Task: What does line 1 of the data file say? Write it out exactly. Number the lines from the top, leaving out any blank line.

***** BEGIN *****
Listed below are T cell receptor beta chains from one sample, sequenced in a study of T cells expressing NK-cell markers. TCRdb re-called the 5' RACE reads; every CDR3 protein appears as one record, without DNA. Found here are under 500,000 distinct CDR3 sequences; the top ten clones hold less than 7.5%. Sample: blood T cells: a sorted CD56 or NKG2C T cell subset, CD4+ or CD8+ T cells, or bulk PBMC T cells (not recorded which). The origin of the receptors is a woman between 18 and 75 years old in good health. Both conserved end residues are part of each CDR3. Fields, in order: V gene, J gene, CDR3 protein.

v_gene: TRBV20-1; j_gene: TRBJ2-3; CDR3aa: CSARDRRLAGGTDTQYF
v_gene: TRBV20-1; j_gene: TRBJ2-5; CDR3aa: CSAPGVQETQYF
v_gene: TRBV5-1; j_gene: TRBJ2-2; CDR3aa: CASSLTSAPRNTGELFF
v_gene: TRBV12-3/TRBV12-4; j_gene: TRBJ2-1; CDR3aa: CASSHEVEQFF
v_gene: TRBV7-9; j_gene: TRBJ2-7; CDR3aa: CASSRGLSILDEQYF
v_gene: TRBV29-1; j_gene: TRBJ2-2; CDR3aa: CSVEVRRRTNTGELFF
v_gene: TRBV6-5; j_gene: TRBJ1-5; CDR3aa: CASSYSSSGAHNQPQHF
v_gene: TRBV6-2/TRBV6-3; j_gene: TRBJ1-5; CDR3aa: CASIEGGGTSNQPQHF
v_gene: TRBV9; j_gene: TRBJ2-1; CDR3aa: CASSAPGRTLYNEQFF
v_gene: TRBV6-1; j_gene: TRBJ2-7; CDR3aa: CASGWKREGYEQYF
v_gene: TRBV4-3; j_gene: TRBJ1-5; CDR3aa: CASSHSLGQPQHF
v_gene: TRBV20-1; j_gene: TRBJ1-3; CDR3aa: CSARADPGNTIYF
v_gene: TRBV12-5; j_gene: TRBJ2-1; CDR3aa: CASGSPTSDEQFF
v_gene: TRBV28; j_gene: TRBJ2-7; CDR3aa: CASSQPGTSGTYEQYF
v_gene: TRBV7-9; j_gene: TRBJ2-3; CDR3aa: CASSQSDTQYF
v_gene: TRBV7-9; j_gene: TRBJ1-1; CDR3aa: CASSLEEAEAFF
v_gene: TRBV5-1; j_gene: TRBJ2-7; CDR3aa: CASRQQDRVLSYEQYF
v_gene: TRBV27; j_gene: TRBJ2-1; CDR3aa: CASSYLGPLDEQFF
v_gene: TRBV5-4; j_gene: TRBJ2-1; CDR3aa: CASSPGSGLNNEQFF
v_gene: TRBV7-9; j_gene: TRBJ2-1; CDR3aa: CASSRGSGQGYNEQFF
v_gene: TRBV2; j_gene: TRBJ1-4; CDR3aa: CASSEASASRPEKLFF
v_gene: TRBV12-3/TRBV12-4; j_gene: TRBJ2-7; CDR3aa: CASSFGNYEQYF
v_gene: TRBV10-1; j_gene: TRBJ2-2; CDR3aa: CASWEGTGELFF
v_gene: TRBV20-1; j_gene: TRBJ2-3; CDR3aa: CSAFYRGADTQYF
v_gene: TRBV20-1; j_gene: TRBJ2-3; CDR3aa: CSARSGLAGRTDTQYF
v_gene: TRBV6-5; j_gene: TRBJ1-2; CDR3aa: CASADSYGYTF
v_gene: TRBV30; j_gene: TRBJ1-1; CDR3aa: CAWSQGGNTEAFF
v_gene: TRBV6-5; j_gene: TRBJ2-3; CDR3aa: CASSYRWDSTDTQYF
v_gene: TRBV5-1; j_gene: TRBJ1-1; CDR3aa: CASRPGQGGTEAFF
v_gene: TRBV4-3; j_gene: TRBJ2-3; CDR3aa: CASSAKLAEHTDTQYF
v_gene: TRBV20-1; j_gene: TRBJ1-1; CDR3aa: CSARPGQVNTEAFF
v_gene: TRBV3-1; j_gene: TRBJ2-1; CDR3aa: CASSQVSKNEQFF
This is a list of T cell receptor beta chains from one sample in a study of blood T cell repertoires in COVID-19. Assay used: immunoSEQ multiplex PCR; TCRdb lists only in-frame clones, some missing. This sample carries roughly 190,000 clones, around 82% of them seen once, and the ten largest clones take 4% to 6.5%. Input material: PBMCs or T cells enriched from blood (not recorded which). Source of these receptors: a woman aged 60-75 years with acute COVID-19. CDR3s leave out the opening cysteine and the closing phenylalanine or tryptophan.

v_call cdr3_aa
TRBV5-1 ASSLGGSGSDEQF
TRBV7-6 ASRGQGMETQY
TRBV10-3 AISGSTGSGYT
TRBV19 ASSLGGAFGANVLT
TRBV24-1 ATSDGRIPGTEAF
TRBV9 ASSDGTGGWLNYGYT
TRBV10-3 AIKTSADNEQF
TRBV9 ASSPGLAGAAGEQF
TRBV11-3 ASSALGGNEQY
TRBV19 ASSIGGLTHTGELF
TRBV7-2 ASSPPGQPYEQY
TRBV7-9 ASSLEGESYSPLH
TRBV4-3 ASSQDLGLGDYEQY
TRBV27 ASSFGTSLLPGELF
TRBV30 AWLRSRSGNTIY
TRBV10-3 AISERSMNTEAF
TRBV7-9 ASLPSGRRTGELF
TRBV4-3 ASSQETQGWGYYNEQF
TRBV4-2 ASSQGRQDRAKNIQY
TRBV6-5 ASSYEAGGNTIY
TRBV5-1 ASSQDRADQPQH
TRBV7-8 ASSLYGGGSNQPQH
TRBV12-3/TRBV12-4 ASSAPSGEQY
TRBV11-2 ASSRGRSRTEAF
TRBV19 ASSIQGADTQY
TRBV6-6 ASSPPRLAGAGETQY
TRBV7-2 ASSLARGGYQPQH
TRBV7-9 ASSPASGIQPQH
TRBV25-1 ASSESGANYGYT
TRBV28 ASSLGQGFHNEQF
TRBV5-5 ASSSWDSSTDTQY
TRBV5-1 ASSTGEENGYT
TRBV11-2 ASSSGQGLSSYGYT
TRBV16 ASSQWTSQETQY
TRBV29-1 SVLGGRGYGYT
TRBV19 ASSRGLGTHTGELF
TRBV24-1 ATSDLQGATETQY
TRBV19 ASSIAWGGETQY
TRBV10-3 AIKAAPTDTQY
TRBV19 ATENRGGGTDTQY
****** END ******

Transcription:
Listed below are T cell receptor beta chains from one sample, sequenced in a study of T cells expressing NK-cell markers. TCRdb re-called the 5' RACE reads; every CDR3 protein appears as one record, without DNA. Found here are under 500,000 distinct CDR3 sequences; the top ten clones hold less than 7.5%. Sample: blood T cells: a sorted CD56 or NKG2C T cell subset, CD4+ or CD8+ T cells, or bulk PBMC T cells (not recorded which). The origin of the receptors is a woman between 18 and 75 years old in good health. Both conserved end residues are part of each CDR3. Fields, in order: V gene, J gene, CDR3 protein.